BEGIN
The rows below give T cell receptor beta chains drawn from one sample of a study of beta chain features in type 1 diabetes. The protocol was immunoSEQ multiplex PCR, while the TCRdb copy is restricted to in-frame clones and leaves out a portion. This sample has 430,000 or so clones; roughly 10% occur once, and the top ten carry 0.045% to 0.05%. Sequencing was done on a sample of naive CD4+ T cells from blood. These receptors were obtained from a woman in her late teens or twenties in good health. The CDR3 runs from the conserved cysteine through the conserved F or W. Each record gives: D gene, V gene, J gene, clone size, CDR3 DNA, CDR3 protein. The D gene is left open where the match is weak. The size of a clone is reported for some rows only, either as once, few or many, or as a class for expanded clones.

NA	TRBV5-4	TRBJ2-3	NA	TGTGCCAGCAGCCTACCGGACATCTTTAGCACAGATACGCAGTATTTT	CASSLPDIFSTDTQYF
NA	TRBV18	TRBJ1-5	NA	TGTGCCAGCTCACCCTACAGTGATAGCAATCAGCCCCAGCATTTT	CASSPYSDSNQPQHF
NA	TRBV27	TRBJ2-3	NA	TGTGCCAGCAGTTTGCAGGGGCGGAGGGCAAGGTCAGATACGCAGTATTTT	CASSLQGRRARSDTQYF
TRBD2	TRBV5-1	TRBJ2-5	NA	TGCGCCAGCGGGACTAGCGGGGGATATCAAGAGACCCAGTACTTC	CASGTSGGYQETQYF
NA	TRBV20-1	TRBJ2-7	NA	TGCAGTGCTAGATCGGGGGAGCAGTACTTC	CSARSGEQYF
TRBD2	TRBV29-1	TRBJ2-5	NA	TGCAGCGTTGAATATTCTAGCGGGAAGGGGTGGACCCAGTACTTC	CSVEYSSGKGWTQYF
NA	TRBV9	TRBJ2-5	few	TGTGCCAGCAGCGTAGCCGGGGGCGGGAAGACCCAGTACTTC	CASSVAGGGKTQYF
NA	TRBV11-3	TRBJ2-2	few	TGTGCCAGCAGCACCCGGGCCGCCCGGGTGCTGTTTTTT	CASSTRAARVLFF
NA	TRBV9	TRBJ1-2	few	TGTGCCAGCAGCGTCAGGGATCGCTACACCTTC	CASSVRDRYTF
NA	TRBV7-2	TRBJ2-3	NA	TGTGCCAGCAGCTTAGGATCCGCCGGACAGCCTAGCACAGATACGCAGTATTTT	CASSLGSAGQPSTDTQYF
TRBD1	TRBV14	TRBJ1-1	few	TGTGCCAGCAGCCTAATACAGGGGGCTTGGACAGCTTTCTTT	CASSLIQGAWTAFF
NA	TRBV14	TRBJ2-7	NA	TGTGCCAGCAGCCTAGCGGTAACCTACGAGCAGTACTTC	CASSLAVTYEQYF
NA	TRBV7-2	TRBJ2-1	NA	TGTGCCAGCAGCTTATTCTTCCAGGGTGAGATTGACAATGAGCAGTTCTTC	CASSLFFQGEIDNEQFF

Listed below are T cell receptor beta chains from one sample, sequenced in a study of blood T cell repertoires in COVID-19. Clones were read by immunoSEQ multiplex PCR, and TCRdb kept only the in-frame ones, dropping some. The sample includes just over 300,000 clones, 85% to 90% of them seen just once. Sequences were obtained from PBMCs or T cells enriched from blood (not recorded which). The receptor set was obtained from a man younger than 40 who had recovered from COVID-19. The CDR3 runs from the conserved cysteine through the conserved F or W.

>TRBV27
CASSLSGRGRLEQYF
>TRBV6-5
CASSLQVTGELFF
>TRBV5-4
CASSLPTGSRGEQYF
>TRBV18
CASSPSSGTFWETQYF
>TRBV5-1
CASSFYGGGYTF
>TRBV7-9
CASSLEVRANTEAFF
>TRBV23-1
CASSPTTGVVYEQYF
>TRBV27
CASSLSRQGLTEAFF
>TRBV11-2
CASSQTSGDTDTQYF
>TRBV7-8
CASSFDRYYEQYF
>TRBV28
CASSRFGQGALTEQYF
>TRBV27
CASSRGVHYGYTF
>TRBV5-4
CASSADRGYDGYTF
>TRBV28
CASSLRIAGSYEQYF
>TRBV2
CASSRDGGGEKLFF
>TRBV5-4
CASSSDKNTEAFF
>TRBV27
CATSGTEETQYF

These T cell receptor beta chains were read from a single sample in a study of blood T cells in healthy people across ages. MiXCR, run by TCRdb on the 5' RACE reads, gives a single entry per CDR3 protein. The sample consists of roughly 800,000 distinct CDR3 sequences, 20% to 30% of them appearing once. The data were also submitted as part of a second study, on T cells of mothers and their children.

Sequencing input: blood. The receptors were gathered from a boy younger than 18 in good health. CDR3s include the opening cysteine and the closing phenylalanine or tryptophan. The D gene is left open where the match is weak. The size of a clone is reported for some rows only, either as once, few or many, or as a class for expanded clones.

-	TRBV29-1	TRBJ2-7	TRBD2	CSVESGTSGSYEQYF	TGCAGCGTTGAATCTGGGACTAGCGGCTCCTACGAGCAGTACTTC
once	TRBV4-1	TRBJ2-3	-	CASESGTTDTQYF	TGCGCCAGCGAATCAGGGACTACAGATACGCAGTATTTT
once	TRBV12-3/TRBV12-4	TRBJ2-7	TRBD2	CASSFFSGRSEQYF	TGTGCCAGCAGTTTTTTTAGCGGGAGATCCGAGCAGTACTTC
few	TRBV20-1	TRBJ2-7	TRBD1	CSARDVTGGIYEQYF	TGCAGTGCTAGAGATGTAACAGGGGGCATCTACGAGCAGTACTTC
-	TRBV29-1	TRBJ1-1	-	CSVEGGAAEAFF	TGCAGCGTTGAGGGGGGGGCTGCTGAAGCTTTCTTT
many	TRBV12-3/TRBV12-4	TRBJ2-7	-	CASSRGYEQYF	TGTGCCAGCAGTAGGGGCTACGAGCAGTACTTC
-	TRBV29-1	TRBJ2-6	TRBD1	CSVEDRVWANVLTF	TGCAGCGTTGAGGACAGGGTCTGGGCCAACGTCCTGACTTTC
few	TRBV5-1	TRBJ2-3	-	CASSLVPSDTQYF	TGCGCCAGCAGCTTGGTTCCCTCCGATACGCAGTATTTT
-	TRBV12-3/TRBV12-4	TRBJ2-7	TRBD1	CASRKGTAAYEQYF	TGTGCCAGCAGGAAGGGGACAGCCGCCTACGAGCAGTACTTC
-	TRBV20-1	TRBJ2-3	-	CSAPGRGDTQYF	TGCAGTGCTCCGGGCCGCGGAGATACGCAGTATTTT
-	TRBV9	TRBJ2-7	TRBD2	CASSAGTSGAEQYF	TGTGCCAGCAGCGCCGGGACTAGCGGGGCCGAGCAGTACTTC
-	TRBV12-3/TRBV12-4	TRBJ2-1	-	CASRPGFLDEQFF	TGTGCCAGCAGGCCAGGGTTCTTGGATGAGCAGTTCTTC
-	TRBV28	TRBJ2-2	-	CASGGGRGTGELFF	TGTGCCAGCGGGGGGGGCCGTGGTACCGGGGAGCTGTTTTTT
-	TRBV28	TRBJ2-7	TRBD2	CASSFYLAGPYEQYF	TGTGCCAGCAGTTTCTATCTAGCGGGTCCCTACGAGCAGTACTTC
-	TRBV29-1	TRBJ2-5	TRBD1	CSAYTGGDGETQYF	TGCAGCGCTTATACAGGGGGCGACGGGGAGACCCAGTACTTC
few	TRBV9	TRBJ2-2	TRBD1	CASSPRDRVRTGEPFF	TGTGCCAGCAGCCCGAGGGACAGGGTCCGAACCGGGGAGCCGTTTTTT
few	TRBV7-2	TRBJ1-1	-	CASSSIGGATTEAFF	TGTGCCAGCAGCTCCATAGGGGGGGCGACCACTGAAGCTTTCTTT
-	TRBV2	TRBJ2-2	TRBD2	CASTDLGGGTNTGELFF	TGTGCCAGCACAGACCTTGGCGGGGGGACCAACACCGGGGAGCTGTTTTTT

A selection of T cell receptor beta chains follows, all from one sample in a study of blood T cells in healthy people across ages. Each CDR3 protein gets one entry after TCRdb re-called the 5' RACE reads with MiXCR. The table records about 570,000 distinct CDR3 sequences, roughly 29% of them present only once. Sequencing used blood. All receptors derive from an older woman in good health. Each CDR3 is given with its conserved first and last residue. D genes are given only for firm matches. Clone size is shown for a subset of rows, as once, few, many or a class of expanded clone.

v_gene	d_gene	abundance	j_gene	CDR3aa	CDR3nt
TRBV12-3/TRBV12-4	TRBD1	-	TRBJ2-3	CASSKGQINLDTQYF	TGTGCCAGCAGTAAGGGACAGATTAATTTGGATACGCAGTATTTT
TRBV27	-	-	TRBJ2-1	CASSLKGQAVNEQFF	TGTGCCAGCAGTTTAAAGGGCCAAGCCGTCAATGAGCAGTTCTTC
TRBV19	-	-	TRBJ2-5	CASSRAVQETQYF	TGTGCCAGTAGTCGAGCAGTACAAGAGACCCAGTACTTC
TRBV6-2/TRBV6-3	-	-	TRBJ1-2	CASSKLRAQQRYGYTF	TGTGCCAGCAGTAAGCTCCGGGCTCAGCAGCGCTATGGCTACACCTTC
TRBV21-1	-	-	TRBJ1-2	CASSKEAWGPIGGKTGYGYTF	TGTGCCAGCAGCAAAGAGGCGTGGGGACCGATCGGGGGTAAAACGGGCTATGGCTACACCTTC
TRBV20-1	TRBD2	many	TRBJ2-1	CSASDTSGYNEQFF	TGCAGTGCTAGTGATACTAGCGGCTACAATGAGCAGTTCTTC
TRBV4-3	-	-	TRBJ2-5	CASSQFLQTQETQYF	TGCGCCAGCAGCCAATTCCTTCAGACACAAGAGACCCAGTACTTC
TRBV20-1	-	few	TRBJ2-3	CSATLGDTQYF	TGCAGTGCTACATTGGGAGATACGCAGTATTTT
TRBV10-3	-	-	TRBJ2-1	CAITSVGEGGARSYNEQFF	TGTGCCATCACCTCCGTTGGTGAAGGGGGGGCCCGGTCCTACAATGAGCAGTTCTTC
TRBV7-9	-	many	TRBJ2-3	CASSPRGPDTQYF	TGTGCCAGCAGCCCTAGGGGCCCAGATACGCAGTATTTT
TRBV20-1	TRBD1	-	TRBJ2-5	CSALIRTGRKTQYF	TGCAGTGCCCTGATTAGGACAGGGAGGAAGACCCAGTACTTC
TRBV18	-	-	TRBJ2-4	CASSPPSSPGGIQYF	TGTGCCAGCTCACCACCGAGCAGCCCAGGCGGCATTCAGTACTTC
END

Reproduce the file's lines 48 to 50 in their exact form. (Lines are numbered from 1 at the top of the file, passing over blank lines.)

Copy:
>TRBV27
CATSGTEETQYF

These T cell receptor beta chains were read from a single sample in a study of blood T cells in healthy people across ages. MiXCR, run by TCRdb on the 5' RACE reads, gives a single entry per CDR3 protein. The sample consists of roughly 800,000 distinct CDR3 sequences, 20% to 30% of them appearing once. The data were also submitted as part of a second study, on T cells of mothers and their children.